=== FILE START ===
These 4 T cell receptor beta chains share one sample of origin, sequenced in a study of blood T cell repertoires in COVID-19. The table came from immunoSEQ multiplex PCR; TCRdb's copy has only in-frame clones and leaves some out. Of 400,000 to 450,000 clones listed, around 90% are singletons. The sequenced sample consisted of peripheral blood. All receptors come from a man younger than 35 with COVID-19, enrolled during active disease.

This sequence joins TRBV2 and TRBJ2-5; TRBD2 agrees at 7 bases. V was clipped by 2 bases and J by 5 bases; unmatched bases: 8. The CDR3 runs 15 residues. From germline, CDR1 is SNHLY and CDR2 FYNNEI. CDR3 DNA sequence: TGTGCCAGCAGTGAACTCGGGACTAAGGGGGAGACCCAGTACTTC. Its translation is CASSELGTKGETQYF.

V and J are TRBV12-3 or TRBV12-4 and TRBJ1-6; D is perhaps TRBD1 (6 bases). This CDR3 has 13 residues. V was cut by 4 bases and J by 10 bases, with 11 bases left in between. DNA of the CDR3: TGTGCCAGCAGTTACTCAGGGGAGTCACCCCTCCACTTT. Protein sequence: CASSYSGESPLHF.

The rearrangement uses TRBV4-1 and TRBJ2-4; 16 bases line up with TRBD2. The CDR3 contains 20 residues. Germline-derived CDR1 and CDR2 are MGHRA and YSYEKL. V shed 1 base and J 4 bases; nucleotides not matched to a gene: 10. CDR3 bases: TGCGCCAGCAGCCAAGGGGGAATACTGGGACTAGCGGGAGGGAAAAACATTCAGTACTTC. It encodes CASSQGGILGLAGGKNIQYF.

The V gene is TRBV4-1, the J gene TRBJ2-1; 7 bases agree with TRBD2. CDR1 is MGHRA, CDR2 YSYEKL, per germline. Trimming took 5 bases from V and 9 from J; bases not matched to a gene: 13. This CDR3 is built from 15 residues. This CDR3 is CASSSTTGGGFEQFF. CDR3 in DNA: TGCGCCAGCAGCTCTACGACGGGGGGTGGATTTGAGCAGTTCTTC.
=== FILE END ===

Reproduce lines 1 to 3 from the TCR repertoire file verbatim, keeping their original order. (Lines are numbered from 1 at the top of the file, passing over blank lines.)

These 4 T cell receptor beta chains share one sample of origin, sequenced in a study of blood T cell repertoires in COVID-19. The table came from immunoSEQ multiplex PCR; TCRdb's copy has only in-frame clones and leaves some out. Of 400,000 to 450,000 clones listed, around 90% are singletons. The sequenced sample consisted of peripheral blood. All receptors come from a man younger than 35 with COVID-19, enrolled during active disease.

This sequence joins TRBV2 and TRBJ2-5; TRBD2 agrees at 7 bases. V was clipped by 2 bases and J by 5 bases; unmatched bases: 8. The CDR3 runs 15 residues. From germline, CDR1 is SNHLY and CDR2 FYNNEI. CDR3 DNA sequence: TGTGCCAGCAGTGAACTCGGGACTAAGGGGGAGACCCAGTACTTC. Its translation is CASSELGTKGETQYF.

V and J are TRBV12-3 or TRBV12-4 and TRBJ1-6; D is perhaps TRBD1 (6 bases). This CDR3 has 13 residues. V was cut by 4 bases and J by 10 bases, with 11 bases left in between. DNA of the CDR3: TGTGCCAGCAGTTACTCAGGGGAGTCACCCCTCCACTTT. Protein sequence: CASSYSGESPLHF.